Mnuchin sought government plane for honeymoon in Europe
WASHINGTON — Treasury Secretary Steven Mnuchin sought to use an Air Force jet for his honeymoon to Europe last month for national security reasons, a request that was later withdrawn.
Mnuchin and his wife, actress Louise Linton, eventually decided not to travel on a government plane, the Treasury Department said in a statement after an ABC News report on the matter. His request is now part of an inquiry by the Treasury Department's Office of Inspector General, ABC news reported Wednesday, citing unnamed officials. The cost is about $25,000 an hour, ABC reported, citing an Air Force spokesman.
Mnuchin's request for personal travel at taxpayer expense was made out of concern for him having a secure method of communications, given issues ranging from Iran to Venezuela to North Korea, a Treasury spokeswoman said. After it became apparent that other methods of protected communication were available, Mnuchin decided not to use military aircraft, she said.
Treasury secretaries in the past two decades have typically traveled on commercial airlines for domestic travel and have occasionally taken government aircraft on overseas trips to help facilitate their schedules or to account for security precautions.
The inquiry was initiated after Mnuchin, a former Goldman Sachs banker and Hollywood producer, and Linton traveled Aug. 21 to Louisville, Ky., where he discussed tax policy at a public event and then toured Fort Knox. The Treasury inspector general said it is reviewing the trip "to determine whether all applicable travel, ethics and appropriate laws and policies were observed" in response to public inquiries.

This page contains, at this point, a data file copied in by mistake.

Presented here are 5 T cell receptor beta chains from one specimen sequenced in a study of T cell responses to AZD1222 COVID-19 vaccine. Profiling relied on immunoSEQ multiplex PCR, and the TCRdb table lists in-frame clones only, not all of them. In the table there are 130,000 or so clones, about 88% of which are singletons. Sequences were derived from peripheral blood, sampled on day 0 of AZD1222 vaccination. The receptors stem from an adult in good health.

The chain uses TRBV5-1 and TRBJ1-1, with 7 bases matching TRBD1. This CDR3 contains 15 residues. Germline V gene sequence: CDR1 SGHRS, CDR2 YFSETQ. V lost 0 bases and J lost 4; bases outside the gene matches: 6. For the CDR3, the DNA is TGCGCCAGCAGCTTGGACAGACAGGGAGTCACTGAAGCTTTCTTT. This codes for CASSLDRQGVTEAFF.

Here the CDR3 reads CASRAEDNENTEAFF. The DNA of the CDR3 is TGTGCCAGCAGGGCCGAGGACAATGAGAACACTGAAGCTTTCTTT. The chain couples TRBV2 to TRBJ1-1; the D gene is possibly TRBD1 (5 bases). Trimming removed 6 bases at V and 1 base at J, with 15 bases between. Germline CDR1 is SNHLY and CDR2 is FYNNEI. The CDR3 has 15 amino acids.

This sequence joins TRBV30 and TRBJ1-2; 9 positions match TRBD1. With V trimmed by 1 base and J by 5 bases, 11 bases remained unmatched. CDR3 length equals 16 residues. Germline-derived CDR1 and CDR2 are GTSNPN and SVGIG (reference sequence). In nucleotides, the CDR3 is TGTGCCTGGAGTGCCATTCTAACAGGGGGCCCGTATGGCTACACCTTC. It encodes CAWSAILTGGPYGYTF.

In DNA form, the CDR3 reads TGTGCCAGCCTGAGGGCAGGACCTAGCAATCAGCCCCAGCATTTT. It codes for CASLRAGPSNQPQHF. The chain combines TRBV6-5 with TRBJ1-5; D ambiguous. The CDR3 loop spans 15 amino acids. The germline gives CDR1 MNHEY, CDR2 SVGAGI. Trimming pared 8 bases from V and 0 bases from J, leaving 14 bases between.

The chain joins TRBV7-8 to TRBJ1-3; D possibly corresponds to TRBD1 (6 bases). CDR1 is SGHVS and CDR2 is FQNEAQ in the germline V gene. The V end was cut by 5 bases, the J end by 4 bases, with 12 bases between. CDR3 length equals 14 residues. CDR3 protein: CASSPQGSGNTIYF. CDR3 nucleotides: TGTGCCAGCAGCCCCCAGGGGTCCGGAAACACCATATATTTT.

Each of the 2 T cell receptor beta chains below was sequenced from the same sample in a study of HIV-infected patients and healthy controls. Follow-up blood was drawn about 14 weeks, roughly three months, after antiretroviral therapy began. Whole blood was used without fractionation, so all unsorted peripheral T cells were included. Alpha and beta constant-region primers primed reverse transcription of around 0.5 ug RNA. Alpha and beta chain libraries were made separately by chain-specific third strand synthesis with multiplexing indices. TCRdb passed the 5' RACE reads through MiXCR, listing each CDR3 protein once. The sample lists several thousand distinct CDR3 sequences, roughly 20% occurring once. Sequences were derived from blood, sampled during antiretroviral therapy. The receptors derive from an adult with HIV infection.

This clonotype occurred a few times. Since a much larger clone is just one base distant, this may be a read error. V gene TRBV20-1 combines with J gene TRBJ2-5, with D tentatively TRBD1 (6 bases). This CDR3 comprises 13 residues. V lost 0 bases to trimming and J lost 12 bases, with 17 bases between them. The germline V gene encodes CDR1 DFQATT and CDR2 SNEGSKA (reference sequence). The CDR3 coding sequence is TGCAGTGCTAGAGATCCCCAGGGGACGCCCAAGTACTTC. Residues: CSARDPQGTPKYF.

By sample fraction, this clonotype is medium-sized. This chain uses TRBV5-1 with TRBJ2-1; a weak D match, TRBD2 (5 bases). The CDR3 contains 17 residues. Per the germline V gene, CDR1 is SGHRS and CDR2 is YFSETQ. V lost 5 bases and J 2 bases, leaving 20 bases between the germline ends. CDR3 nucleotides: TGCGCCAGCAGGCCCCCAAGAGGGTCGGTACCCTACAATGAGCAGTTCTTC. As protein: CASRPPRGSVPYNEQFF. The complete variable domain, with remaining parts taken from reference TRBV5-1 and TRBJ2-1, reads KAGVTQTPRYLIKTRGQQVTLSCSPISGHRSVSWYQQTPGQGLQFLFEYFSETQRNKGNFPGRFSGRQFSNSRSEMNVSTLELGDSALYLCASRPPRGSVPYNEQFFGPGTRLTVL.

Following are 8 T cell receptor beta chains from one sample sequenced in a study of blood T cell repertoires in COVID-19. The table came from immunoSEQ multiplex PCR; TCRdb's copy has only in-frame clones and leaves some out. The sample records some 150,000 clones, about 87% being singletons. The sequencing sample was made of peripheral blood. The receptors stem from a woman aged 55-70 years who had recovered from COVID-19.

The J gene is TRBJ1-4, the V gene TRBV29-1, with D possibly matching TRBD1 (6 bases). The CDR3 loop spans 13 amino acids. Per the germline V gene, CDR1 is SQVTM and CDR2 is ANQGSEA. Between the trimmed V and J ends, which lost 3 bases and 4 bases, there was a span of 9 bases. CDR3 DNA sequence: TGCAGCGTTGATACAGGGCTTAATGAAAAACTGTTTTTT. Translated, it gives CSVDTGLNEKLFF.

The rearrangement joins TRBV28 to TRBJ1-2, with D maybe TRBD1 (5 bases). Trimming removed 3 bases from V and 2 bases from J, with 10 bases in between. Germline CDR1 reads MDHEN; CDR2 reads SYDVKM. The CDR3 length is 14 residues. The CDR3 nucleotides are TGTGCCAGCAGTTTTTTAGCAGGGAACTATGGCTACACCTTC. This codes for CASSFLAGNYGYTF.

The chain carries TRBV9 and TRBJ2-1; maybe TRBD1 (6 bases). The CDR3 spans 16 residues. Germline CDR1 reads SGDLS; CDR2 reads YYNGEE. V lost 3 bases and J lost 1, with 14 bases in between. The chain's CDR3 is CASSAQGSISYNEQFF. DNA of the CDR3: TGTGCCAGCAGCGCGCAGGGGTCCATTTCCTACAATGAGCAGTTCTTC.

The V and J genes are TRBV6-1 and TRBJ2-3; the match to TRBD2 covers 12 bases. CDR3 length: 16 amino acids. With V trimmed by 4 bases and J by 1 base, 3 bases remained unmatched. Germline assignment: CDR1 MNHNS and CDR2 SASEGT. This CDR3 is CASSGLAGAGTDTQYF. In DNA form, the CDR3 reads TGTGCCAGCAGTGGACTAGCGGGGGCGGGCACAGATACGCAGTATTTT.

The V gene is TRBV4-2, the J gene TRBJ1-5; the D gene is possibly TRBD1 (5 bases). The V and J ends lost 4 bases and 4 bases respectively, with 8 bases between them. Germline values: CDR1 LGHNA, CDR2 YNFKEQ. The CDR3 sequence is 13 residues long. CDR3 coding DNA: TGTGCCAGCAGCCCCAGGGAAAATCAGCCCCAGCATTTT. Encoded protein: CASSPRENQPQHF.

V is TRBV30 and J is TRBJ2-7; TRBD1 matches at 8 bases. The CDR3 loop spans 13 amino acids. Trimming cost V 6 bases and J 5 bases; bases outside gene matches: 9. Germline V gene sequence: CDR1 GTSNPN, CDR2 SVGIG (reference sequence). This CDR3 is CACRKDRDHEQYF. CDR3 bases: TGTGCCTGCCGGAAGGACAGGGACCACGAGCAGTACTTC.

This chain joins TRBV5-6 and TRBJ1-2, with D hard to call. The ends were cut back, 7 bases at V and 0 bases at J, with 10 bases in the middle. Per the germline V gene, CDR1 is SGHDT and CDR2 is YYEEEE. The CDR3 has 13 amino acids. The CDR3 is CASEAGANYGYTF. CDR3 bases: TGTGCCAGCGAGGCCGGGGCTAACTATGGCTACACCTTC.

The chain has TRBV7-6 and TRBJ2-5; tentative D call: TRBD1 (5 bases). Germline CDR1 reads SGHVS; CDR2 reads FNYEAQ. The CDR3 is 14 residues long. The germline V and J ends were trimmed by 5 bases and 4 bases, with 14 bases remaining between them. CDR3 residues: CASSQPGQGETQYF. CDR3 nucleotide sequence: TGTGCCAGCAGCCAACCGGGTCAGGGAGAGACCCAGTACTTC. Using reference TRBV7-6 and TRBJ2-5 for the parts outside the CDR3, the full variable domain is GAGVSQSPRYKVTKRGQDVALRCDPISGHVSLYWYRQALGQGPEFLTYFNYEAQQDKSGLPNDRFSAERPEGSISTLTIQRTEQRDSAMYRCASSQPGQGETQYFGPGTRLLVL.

Rich Delmar, counsel to the inspector general, said Wednesday that the review is now looking at "all requests for and use of government aircraft" by Mnuchin.
The Treasury said that Linton, 36, will reimburse the government for transportation costs when she travels with Mnuchin on official business. Inquiries into her travel with Mnuchin were triggered after she drew attention to her trip to Kentucky in an Instagram post. Linton responded condescendingly to a critic, where she had posted a photo of herself exiting a U.S. government plane, holding a handbag that sells for more than $10,000.
Memo to the Trump administration: if you would prefer not to get sued, you need to respond to open records requests. https://t.co/462tAQ6u22— Citizens for Ethics (@CREWcrew) September 12, 2017
On social media, Linton, responding to an Oregon woman who criticized her "little getaway" to Kentucky, wrote "I'm pretty sure we paid more taxes toward our day trip than you did." The actress also said she's "pretty sure the amount we sacrifice per year is a lot more than you'd be willing to sacrifice if the choice was yours," adding, "you're adorably out of touch."
Linton later apologized, and while posing for the cover of Washingtonian magazine wearing a ballgown, acknowledged her Instagram post as "indefensible."